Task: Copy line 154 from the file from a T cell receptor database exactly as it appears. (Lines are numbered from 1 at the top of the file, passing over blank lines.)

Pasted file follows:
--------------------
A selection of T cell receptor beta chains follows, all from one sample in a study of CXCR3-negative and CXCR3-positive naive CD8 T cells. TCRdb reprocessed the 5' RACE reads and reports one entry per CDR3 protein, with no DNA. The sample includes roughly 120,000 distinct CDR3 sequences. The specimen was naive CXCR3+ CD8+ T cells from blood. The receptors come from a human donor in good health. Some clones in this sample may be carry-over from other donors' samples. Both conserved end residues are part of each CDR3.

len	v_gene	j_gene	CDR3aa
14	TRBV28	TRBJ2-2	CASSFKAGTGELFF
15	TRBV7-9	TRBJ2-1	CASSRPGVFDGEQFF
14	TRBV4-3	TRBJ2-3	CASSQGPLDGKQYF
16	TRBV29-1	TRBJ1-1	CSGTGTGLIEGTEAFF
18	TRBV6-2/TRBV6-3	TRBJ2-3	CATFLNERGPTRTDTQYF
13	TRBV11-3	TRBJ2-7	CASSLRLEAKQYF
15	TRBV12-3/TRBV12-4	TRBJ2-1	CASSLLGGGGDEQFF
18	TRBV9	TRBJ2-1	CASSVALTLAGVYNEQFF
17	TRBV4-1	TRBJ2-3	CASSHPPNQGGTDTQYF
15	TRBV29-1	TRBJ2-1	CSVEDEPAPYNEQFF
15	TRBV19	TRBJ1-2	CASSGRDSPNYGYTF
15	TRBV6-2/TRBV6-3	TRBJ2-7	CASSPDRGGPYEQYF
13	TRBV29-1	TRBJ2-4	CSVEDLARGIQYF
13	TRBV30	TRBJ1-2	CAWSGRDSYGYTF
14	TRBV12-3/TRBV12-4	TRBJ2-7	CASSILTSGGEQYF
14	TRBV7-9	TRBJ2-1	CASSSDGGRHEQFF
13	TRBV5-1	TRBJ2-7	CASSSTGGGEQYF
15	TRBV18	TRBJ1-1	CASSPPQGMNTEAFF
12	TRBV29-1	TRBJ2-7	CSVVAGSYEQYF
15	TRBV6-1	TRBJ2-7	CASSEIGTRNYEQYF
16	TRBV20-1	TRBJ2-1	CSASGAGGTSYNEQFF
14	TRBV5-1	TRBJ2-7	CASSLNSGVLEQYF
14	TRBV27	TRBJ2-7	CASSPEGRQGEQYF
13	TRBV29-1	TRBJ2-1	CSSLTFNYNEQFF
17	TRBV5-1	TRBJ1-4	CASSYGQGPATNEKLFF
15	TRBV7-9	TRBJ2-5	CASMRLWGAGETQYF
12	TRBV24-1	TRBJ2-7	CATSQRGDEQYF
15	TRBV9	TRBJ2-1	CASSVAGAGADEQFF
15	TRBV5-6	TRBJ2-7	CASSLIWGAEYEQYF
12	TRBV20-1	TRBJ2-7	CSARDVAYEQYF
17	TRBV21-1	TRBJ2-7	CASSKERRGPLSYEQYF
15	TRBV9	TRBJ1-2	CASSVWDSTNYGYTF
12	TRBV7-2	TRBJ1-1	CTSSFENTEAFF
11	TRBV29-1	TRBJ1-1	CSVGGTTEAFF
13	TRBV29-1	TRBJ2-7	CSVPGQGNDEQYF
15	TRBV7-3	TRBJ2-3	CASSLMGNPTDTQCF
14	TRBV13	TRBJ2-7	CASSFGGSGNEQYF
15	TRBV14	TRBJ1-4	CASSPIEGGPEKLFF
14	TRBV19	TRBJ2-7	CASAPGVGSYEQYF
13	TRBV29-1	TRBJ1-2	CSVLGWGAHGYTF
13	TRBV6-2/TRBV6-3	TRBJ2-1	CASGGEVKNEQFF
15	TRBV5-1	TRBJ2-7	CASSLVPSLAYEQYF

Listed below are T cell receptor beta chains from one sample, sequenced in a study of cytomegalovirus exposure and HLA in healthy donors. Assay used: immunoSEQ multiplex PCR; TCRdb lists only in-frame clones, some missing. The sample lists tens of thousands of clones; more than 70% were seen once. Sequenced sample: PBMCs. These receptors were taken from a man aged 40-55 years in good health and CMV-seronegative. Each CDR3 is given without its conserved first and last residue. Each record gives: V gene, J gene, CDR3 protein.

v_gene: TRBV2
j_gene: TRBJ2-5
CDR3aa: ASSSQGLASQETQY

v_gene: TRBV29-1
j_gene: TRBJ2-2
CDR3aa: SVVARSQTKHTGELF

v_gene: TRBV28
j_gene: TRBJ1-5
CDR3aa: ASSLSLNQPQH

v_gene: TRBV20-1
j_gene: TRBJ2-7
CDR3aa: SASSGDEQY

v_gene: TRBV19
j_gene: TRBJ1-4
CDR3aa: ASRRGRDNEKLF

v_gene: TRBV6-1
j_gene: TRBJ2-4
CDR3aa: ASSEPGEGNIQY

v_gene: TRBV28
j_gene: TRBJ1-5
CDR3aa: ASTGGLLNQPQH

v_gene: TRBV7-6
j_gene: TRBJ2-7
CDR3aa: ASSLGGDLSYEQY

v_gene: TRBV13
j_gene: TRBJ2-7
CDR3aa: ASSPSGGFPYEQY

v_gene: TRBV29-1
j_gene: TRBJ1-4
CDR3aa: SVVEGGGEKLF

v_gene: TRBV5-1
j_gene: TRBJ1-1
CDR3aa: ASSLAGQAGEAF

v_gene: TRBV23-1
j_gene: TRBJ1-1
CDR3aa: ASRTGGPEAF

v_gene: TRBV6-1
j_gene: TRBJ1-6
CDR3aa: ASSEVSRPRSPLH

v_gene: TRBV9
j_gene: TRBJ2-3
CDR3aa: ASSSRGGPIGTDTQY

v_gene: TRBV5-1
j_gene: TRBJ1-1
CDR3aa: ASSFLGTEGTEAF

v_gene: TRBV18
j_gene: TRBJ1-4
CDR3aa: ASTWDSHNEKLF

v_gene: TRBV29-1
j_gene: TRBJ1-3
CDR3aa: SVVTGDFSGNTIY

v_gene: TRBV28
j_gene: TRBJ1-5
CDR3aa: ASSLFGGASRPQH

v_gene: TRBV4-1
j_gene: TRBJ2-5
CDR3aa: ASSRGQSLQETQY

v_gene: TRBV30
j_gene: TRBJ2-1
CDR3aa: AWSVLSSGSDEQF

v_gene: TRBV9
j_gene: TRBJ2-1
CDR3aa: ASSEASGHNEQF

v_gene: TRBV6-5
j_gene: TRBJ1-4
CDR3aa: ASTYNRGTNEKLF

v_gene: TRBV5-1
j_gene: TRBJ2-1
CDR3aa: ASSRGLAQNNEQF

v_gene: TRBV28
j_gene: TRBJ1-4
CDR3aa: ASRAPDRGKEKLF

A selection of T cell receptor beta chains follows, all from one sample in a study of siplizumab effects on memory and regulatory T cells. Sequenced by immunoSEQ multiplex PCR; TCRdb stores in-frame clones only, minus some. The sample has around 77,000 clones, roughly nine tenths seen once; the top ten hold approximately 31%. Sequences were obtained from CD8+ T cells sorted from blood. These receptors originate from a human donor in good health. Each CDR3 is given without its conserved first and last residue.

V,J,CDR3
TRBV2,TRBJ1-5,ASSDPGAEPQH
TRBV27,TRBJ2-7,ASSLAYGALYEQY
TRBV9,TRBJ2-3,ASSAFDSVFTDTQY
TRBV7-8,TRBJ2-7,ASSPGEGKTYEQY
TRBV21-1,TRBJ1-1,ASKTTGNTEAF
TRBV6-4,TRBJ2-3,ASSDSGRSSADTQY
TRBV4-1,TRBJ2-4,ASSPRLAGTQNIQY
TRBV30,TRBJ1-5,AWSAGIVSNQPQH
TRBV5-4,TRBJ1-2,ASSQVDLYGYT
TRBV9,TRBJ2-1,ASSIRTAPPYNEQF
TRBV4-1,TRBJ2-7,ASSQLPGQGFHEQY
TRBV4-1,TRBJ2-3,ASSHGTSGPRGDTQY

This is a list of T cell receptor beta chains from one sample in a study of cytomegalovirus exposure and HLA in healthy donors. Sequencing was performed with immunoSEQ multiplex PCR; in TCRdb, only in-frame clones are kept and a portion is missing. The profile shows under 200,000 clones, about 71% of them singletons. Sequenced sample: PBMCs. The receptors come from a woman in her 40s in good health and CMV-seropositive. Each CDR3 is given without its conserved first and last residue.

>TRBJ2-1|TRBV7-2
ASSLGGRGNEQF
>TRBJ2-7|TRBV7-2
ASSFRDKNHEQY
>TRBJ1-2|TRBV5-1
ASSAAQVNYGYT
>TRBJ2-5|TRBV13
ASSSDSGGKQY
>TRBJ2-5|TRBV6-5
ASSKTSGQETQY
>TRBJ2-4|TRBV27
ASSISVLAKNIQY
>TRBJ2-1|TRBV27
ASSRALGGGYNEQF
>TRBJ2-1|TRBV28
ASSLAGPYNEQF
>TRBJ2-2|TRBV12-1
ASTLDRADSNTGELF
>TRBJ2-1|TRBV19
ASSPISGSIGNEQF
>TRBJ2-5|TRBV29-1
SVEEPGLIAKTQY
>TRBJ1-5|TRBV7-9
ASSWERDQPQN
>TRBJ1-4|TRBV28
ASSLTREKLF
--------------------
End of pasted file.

SVEEPGLIAKTQY